Campaign operatives love nothing better than a sharp, highly favorable contrast between their candidate and the opposition—and President Obama’s people had to be chest-bumping and high-fiving over the one they got today.
Mitt Romney sure knows how to celebrate a triumph. This morning, on his victory lap after thumping Newt Gingrich in the Florida primary, he spoke with CNN’s Soledad O’Brien and volunteered the following: “I’m not concerned about the very poor. We have a safety net out there. If it needs repair, I’ll fix it.” Noting this might “sound odd” to millions of poor Americans, O’Brien kindly threw the former Massachusetts governor a lifeline to explain himself. He proceeded to make matters worse: “There’s no question: It’s not good being poor,” he said, foot traveling ever nearer mouth. “You can focus on the very rich; it’s not my focus.
Mitt Romney and the Republican elite unleashed their full arsenal against Newt Gingrich in Florida—and it paid off big. In a near-total reversal of the results in South Carolina ten days earlier, the former Massachusetts governor won an emphatic, double-digit victory on Tuesday.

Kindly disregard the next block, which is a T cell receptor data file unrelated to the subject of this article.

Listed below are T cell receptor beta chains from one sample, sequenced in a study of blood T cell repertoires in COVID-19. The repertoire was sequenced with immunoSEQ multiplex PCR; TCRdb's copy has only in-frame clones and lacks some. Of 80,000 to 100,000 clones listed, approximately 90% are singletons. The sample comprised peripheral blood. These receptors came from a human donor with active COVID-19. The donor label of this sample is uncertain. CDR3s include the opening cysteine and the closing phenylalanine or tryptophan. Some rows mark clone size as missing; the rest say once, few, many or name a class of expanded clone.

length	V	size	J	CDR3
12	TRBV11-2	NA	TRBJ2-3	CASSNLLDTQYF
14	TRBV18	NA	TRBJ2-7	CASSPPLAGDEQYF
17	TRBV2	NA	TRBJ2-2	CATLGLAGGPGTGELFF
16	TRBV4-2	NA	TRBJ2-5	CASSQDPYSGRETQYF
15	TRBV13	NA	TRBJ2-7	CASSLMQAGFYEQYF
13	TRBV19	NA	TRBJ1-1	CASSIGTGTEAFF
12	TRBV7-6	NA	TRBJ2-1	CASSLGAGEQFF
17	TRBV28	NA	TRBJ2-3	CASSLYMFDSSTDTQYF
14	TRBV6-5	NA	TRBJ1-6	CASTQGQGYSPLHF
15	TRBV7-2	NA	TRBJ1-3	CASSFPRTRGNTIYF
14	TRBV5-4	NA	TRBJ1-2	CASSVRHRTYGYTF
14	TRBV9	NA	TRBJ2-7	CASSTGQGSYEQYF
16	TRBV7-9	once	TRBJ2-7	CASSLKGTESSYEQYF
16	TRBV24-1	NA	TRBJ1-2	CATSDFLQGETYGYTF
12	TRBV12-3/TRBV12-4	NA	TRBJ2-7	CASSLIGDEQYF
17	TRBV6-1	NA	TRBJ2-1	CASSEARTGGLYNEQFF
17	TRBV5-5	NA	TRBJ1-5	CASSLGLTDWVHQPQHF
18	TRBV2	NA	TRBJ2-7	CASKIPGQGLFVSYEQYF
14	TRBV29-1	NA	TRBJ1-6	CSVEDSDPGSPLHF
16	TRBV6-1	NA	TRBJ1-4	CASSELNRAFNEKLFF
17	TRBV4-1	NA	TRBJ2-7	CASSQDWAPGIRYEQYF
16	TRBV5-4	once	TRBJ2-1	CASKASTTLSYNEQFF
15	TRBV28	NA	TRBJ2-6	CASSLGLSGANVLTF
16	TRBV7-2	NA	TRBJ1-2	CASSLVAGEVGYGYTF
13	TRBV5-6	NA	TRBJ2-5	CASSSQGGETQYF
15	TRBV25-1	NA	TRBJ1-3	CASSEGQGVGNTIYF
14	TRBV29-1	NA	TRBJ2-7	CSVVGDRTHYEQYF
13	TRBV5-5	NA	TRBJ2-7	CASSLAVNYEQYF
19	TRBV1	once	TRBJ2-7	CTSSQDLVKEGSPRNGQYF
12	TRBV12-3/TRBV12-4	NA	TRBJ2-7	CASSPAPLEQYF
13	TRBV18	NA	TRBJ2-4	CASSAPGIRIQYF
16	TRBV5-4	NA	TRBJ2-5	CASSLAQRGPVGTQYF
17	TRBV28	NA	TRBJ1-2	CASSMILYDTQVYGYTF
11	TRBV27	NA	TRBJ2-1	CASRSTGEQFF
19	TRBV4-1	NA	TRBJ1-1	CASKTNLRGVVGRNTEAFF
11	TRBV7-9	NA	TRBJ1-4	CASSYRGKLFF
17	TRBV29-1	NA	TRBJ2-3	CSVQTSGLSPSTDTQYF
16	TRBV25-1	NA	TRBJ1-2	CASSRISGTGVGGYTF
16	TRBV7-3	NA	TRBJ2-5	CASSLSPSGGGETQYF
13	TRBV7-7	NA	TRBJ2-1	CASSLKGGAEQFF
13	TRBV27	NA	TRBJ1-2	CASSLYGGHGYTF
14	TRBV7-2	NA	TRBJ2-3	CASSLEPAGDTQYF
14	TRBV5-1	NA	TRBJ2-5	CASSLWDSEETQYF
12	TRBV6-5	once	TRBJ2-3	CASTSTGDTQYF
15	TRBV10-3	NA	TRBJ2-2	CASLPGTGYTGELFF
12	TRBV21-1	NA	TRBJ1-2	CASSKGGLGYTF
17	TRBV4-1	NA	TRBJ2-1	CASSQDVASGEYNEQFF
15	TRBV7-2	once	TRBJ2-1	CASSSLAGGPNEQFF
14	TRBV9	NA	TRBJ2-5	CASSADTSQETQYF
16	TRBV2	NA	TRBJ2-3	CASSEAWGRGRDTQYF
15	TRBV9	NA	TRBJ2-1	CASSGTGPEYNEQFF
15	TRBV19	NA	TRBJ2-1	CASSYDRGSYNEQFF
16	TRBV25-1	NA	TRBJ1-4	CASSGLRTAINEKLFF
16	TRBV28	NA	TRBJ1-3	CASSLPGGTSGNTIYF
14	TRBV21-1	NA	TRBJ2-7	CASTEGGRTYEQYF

If you’ve been listening to the pundits, you might think that the only open question in Florida tonight is whether Mitt Romney will croon America the Beautiful in his victory speech. After that, it’ll be a rose-pedal path to the nomination for the man who establishment-bombed and super PAC-ed Newt Gingrich to death in the Sunshine State.
If Newt Gingrich ends up losing Florida tomorrow—as polls now agree he will—and ultimately loses the GOP nomination, you could hear the most important reason in just a few words he uttered in a Tampa suburb on Sunday. The former House speaker stepped out of a church service at the delightfully named Exciting Idlewild Baptist Church and opened fire on Mitt Romney as a “pro-abortion, pro gun-control, pro-tax increase moderate from Massachusetts” who had “carpet-bombed” his way to a lead in the Florida polls. That wasn’t the problematic part.